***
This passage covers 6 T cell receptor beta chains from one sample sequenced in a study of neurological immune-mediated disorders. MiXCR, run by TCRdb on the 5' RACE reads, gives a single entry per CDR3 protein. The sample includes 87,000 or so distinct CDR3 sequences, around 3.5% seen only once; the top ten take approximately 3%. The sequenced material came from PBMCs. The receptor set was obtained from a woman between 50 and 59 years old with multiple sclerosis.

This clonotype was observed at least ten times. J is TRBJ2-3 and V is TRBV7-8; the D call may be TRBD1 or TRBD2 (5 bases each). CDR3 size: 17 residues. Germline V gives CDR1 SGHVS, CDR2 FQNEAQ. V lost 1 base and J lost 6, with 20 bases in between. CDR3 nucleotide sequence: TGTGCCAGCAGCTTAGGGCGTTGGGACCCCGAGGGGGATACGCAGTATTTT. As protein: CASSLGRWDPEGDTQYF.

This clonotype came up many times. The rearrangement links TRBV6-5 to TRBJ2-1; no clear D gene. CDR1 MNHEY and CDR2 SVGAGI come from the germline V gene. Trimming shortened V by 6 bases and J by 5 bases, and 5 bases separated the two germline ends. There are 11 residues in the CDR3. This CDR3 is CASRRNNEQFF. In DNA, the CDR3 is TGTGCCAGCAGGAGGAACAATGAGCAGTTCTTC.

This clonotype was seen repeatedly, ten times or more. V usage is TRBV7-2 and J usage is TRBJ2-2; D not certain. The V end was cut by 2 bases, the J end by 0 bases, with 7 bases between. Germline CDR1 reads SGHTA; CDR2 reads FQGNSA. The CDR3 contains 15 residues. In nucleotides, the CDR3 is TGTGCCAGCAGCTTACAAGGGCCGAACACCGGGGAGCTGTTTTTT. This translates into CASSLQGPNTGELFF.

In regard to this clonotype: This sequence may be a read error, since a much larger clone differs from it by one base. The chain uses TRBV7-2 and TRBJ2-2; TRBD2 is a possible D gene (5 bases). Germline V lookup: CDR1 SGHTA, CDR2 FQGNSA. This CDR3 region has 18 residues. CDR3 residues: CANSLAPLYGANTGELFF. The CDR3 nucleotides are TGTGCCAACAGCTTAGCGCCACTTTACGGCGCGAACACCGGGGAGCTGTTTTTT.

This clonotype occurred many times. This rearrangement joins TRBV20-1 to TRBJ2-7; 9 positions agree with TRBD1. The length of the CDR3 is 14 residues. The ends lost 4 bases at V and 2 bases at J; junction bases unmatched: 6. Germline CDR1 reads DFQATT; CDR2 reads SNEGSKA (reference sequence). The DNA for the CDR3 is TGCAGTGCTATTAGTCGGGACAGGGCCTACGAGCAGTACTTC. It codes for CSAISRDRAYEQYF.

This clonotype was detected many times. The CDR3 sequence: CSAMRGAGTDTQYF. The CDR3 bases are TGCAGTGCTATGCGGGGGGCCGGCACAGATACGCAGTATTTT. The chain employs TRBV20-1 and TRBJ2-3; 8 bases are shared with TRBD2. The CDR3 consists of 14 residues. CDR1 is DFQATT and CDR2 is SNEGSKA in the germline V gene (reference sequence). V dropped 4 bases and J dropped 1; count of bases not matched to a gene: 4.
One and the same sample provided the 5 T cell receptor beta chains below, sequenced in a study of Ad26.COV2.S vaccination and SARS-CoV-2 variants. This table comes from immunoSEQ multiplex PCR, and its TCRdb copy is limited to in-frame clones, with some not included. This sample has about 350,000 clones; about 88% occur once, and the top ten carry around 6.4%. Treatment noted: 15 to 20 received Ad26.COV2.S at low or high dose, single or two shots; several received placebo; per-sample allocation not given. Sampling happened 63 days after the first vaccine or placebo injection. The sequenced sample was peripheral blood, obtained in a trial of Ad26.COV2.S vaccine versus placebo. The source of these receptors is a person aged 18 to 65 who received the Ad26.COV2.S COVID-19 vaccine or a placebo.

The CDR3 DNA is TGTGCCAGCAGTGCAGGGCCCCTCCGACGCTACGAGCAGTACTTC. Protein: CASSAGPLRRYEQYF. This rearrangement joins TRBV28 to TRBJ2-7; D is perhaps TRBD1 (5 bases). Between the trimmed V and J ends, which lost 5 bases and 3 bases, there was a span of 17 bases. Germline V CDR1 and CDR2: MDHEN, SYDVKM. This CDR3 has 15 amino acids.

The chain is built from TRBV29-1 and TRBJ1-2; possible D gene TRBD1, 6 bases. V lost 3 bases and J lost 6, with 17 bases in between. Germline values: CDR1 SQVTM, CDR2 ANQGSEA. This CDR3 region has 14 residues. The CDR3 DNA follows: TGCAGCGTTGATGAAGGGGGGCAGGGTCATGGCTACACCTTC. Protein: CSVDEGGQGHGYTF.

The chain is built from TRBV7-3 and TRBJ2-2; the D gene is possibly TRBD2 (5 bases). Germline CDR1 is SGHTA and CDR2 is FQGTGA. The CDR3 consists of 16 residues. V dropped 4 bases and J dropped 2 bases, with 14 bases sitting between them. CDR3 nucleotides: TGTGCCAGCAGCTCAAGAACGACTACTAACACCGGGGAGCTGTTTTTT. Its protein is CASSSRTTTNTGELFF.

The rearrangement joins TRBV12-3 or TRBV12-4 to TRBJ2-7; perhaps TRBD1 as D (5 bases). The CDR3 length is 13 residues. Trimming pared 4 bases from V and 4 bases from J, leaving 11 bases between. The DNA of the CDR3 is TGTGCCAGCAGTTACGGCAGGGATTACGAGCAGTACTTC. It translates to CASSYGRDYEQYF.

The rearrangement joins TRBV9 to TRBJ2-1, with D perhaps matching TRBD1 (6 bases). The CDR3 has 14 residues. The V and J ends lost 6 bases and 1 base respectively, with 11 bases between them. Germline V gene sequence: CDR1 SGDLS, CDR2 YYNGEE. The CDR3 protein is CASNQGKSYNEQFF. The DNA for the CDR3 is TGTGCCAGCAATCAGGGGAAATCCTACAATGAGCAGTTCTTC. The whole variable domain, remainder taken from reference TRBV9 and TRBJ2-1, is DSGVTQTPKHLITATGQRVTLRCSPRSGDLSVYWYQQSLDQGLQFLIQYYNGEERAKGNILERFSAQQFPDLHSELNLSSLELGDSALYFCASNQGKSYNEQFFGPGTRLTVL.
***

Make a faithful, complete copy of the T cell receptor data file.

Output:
This passage covers 6 T cell receptor beta chains from one sample sequenced in a study of neurological immune-mediated disorders. MiXCR, run by TCRdb on the 5' RACE reads, gives a single entry per CDR3 protein. The sample includes 87,000 or so distinct CDR3 sequences, around 3.5% seen only once; the top ten take approximately 3%. The sequenced material came from PBMCs. The receptor set was obtained from a woman between 50 and 59 years old with multiple sclerosis.

This clonotype was observed at least ten times. J is TRBJ2-3 and V is TRBV7-8; the D call may be TRBD1 or TRBD2 (5 bases each). CDR3 size: 17 residues. Germline V gives CDR1 SGHVS, CDR2 FQNEAQ. V lost 1 base and J lost 6, with 20 bases in between. CDR3 nucleotide sequence: TGTGCCAGCAGCTTAGGGCGTTGGGACCCCGAGGGGGATACGCAGTATTTT. As protein: CASSLGRWDPEGDTQYF.

This clonotype came up many times. The rearrangement links TRBV6-5 to TRBJ2-1; no clear D gene. CDR1 MNHEY and CDR2 SVGAGI come from the germline V gene. Trimming shortened V by 6 bases and J by 5 bases, and 5 bases separated the two germline ends. There are 11 residues in the CDR3. This CDR3 is CASRRNNEQFF. In DNA, the CDR3 is TGTGCCAGCAGGAGGAACAATGAGCAGTTCTTC.

This clonotype was seen repeatedly, ten times or more. V usage is TRBV7-2 and J usage is TRBJ2-2; D not certain. The V end was cut by 2 bases, the J end by 0 bases, with 7 bases between. Germline CDR1 reads SGHTA; CDR2 reads FQGNSA. The CDR3 contains 15 residues. In nucleotides, the CDR3 is TGTGCCAGCAGCTTACAAGGGCCGAACACCGGGGAGCTGTTTTTT. This translates into CASSLQGPNTGELFF.

In regard to this clonotype: This sequence may be a read error, since a much larger clone differs from it by one base. The chain uses TRBV7-2 and TRBJ2-2; TRBD2 is a possible D gene (5 bases). Germline V lookup: CDR1 SGHTA, CDR2 FQGNSA. This CDR3 region has 18 residues. CDR3 residues: CANSLAPLYGANTGELFF. The CDR3 nucleotides are TGTGCCAACAGCTTAGCGCCACTTTACGGCGCGAACACCGGGGAGCTGTTTTTT.

This clonotype occurred many times. This rearrangement joins TRBV20-1 to TRBJ2-7; 9 positions agree with TRBD1. The length of the CDR3 is 14 residues. The ends lost 4 bases at V and 2 bases at J; junction bases unmatched: 6. Germline CDR1 reads DFQATT; CDR2 reads SNEGSKA (reference sequence). The DNA for the CDR3 is TGCAGTGCTATTAGTCGGGACAGGGCCTACGAGCAGTACTTC. It codes for CSAISRDRAYEQYF.

This clonotype was detected many times. The CDR3 sequence: CSAMRGAGTDTQYF. The CDR3 bases are TGCAGTGCTATGCGGGGGGCCGGCACAGATACGCAGTATTTT. The chain employs TRBV20-1 and TRBJ2-3; 8 bases are shared with TRBD2. The CDR3 consists of 14 residues. CDR1 is DFQATT and CDR2 is SNEGSKA in the germline V gene (reference sequence). V dropped 4 bases and J dropped 1; count of bases not matched to a gene: 4.
One and the same sample provided the 5 T cell receptor beta chains below, sequenced in a study of Ad26.COV2.S vaccination and SARS-CoV-2 variants. This table comes from immunoSEQ multiplex PCR, and its TCRdb copy is limited to in-frame clones, with some not included. This sample has about 350,000 clones; about 88% occur once, and the top ten carry around 6.4%. Treatment noted: 15 to 20 received Ad26.COV2.S at low or high dose, single or two shots; several received placebo; per-sample allocation not given. Sampling happened 63 days after the first vaccine or placebo injection. The sequenced sample was peripheral blood, obtained in a trial of Ad26.COV2.S vaccine versus placebo. The source of these receptors is a person aged 18 to 65 who received the Ad26.COV2.S COVID-19 vaccine or a placebo.

The CDR3 DNA is TGTGCCAGCAGTGCAGGGCCCCTCCGACGCTACGAGCAGTACTTC. Protein: CASSAGPLRRYEQYF. This rearrangement joins TRBV28 to TRBJ2-7; D is perhaps TRBD1 (5 bases). Between the trimmed V and J ends, which lost 5 bases and 3 bases, there was a span of 17 bases. Germline V CDR1 and CDR2: MDHEN, SYDVKM. This CDR3 has 15 amino acids.

The chain is built from TRBV29-1 and TRBJ1-2; possible D gene TRBD1, 6 bases. V lost 3 bases and J lost 6, with 17 bases in between. Germline values: CDR1 SQVTM, CDR2 ANQGSEA. This CDR3 region has 14 residues. The CDR3 DNA follows: TGCAGCGTTGATGAAGGGGGGCAGGGTCATGGCTACACCTTC. Protein: CSVDEGGQGHGYTF.

The chain is built from TRBV7-3 and TRBJ2-2; the D gene is possibly TRBD2 (5 bases). Germline CDR1 is SGHTA and CDR2 is FQGTGA. The CDR3 consists of 16 residues. V dropped 4 bases and J dropped 2 bases, with 14 bases sitting between them. CDR3 nucleotides: TGTGCCAGCAGCTCAAGAACGACTACTAACACCGGGGAGCTGTTTTTT. Its protein is CASSSRTTTNTGELFF.

The rearrangement joins TRBV12-3 or TRBV12-4 to TRBJ2-7; perhaps TRBD1 as D (5 bases). The CDR3 length is 13 residues. Trimming pared 4 bases from V and 4 bases from J, leaving 11 bases between. The DNA of the CDR3 is TGTGCCAGCAGTTACGGCAGGGATTACGAGCAGTACTTC. It translates to CASSYGRDYEQYF.

The rearrangement joins TRBV9 to TRBJ2-1, with D perhaps matching TRBD1 (6 bases). The CDR3 has 14 residues. The V and J ends lost 6 bases and 1 base respectively, with 11 bases between them. Germline V gene sequence: CDR1 SGDLS, CDR2 YYNGEE. The CDR3 protein is CASNQGKSYNEQFF. The DNA for the CDR3 is TGTGCCAGCAATCAGGGGAAATCCTACAATGAGCAGTTCTTC. The whole variable domain, remainder taken from reference TRBV9 and TRBJ2-1, is DSGVTQTPKHLITATGQRVTLRCSPRSGDLSVYWYQQSLDQGLQFLIQYYNGEERAKGNILERFSAQQFPDLHSELNLSSLELGDSALYFCASNQGKSYNEQFFGPGTRLTVL.